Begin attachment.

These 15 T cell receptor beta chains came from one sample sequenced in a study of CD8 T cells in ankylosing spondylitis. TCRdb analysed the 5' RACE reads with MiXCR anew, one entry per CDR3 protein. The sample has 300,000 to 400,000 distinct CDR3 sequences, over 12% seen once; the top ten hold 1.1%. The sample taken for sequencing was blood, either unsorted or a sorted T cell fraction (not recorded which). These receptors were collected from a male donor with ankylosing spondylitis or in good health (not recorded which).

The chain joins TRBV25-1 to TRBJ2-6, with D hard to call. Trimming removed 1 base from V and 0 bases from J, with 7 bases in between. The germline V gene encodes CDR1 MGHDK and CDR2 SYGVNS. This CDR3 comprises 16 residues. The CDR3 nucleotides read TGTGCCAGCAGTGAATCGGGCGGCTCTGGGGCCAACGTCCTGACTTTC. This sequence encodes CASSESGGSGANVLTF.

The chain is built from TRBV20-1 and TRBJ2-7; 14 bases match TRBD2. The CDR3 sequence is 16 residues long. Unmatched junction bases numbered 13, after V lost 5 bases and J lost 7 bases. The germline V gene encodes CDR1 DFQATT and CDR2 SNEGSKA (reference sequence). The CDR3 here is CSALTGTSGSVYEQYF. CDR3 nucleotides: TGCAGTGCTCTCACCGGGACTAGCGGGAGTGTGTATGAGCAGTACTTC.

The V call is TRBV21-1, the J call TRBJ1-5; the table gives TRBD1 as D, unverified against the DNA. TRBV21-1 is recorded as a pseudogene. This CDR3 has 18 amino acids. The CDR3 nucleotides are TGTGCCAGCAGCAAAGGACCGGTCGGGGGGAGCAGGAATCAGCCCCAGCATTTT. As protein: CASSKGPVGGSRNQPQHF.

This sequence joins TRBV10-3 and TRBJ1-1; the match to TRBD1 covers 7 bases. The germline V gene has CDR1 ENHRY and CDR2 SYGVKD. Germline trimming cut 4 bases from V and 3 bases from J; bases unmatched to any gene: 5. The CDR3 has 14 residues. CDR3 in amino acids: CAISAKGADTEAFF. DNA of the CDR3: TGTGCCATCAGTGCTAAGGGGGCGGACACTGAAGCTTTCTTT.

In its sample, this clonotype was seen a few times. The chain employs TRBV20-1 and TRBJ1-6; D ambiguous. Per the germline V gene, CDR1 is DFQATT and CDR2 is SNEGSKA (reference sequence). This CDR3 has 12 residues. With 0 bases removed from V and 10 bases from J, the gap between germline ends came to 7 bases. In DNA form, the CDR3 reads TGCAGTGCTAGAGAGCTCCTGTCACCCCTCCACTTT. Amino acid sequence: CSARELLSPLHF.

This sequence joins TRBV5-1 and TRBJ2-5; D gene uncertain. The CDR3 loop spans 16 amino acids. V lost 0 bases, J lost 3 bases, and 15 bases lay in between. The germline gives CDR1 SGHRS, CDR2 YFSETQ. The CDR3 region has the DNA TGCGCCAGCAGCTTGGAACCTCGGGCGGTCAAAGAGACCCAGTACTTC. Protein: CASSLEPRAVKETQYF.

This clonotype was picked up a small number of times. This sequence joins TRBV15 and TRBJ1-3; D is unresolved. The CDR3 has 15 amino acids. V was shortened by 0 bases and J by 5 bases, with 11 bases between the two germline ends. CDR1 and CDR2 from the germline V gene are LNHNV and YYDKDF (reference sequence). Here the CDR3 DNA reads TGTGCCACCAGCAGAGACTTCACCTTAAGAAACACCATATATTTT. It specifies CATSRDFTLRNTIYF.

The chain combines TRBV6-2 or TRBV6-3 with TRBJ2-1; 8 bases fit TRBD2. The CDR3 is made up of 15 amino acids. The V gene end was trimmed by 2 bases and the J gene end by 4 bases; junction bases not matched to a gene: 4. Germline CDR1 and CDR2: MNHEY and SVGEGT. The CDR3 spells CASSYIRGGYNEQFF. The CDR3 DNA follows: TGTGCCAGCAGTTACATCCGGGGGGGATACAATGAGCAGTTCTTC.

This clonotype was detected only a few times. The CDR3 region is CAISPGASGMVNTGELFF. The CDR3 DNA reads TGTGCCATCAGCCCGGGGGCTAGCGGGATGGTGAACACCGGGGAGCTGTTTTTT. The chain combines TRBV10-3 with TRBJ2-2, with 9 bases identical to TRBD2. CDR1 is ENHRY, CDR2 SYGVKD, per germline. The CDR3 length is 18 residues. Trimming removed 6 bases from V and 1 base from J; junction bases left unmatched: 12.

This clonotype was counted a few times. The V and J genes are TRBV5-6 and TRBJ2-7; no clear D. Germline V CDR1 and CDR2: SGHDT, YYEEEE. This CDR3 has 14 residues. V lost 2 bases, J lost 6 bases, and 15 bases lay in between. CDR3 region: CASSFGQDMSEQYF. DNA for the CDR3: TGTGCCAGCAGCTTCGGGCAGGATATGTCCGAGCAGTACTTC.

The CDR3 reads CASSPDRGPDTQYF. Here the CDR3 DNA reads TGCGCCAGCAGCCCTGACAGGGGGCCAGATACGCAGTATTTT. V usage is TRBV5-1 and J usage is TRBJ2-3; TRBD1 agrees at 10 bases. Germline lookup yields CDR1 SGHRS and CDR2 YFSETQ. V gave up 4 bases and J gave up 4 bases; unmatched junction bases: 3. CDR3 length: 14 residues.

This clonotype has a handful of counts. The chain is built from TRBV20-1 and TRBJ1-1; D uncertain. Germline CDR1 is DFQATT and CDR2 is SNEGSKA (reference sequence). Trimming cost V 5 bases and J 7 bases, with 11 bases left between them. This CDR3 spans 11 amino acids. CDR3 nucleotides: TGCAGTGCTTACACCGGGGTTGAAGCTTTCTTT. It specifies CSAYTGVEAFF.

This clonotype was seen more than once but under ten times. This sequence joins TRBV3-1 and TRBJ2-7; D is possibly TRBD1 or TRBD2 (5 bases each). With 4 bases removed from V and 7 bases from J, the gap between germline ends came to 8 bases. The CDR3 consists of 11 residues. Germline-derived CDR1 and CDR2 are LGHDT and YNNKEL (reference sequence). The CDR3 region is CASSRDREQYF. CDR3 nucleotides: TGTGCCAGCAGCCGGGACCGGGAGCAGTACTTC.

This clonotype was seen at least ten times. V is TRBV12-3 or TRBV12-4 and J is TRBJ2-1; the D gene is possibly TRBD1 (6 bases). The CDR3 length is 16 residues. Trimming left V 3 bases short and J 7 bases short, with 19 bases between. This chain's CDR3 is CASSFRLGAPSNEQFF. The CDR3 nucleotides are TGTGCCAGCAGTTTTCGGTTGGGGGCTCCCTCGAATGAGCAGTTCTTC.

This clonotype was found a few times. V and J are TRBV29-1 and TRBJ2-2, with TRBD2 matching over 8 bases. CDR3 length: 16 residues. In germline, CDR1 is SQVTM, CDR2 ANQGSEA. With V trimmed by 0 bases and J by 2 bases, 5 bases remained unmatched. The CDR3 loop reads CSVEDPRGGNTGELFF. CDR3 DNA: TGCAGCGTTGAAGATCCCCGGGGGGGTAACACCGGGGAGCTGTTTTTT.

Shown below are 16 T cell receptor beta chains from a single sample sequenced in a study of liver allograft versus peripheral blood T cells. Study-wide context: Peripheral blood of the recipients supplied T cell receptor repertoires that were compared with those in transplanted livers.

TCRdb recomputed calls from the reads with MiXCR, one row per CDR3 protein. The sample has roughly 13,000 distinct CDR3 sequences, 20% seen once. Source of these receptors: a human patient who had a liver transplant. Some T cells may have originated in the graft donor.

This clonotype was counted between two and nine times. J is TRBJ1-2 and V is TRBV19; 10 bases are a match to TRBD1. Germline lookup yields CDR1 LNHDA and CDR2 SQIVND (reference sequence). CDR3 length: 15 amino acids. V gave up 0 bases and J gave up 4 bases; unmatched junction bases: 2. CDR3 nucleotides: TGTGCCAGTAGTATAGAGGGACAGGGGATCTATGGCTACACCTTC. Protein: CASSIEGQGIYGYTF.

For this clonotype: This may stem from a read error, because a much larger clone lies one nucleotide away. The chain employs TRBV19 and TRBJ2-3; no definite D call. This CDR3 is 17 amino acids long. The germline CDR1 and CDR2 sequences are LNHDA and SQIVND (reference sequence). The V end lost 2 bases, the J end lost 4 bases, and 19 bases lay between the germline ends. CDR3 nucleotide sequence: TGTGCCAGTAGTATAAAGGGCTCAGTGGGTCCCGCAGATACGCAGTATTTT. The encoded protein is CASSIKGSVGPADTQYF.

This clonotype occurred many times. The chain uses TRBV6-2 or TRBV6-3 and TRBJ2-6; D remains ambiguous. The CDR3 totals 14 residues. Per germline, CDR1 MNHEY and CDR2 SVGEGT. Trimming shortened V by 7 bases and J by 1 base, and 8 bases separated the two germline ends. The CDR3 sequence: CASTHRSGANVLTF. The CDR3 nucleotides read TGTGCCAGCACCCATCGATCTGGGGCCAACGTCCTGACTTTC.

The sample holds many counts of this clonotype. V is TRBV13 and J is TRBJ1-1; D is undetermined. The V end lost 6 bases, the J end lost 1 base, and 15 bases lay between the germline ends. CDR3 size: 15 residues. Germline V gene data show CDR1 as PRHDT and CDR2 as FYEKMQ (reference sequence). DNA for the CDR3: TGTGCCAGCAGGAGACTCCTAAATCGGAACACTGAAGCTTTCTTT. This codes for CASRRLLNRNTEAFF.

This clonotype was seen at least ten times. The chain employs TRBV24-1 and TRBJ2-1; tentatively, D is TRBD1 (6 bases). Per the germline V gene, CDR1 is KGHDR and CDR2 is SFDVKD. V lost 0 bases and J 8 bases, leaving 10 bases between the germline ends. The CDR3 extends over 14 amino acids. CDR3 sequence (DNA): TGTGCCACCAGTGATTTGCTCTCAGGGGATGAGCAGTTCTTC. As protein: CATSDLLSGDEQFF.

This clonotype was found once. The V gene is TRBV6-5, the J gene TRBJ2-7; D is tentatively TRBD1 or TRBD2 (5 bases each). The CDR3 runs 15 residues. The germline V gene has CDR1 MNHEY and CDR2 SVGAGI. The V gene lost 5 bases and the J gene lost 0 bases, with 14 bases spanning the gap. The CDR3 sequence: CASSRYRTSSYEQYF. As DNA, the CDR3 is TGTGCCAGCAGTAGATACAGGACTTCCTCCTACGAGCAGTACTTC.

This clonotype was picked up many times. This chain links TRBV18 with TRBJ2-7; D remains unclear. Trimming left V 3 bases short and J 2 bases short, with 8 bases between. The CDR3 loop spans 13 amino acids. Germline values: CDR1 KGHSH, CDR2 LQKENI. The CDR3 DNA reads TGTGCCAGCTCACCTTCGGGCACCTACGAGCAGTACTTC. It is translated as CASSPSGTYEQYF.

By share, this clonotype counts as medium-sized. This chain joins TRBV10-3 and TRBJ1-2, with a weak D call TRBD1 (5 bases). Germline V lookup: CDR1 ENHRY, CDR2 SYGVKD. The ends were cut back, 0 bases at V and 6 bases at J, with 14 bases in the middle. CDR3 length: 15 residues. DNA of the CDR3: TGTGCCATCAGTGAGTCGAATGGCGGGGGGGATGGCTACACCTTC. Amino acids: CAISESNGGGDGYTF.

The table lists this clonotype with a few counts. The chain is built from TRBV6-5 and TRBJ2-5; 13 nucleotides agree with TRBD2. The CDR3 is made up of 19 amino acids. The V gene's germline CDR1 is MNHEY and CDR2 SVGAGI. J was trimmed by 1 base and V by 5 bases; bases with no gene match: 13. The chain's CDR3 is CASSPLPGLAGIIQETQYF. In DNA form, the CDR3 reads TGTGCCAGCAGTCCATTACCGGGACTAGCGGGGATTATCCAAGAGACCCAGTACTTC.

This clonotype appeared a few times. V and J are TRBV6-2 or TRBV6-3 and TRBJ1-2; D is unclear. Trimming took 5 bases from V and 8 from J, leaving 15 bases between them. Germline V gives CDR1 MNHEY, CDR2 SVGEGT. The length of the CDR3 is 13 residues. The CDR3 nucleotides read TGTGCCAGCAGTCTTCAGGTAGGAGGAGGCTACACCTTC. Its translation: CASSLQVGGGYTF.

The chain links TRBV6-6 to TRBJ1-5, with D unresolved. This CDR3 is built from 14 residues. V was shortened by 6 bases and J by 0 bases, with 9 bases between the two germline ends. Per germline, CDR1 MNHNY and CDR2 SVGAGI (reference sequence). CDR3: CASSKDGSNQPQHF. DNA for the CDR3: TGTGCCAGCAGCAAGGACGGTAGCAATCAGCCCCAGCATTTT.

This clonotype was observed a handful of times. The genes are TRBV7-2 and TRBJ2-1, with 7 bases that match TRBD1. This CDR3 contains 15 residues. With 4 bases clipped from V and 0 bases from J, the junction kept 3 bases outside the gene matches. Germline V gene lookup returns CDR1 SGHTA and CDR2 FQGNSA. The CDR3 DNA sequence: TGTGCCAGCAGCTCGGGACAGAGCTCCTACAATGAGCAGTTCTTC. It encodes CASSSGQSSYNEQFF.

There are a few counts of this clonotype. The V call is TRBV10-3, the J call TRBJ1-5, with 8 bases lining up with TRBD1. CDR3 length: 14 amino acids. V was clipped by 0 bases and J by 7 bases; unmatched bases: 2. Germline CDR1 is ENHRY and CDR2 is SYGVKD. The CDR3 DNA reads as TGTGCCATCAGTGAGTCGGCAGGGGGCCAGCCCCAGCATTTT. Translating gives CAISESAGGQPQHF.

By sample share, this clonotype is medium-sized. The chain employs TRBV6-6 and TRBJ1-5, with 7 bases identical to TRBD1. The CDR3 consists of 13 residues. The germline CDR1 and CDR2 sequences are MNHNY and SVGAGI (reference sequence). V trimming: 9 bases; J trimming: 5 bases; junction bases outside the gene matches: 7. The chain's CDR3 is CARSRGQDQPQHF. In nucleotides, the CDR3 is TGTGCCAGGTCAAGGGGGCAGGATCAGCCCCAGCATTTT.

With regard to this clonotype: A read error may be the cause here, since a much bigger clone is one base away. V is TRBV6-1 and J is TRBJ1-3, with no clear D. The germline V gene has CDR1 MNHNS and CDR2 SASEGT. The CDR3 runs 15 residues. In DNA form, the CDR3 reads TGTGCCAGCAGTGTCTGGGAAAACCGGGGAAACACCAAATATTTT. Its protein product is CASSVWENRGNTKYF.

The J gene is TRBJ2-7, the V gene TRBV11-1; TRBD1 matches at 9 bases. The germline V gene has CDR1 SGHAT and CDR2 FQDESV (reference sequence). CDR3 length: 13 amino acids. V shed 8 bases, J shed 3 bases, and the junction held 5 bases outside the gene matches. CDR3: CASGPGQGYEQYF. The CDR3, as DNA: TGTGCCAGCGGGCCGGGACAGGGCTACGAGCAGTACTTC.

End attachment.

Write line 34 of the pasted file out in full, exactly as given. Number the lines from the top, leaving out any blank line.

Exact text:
The J gene is TRBJ2-7, the V gene TRBV11-1; TRBD1 matches at 9 bases. The germline V gene has CDR1 SGHAT and CDR2 FQDESV (reference sequence). CDR3 length: 13 amino acids. V shed 8 bases, J shed 3 bases, and the junction held 5 bases outside the gene matches. CDR3: CASGPGQGYEQYF. The CDR3, as DNA: TGTGCCAGCGGGCCGGGACAGGGCTACGAGCAGTACTTC.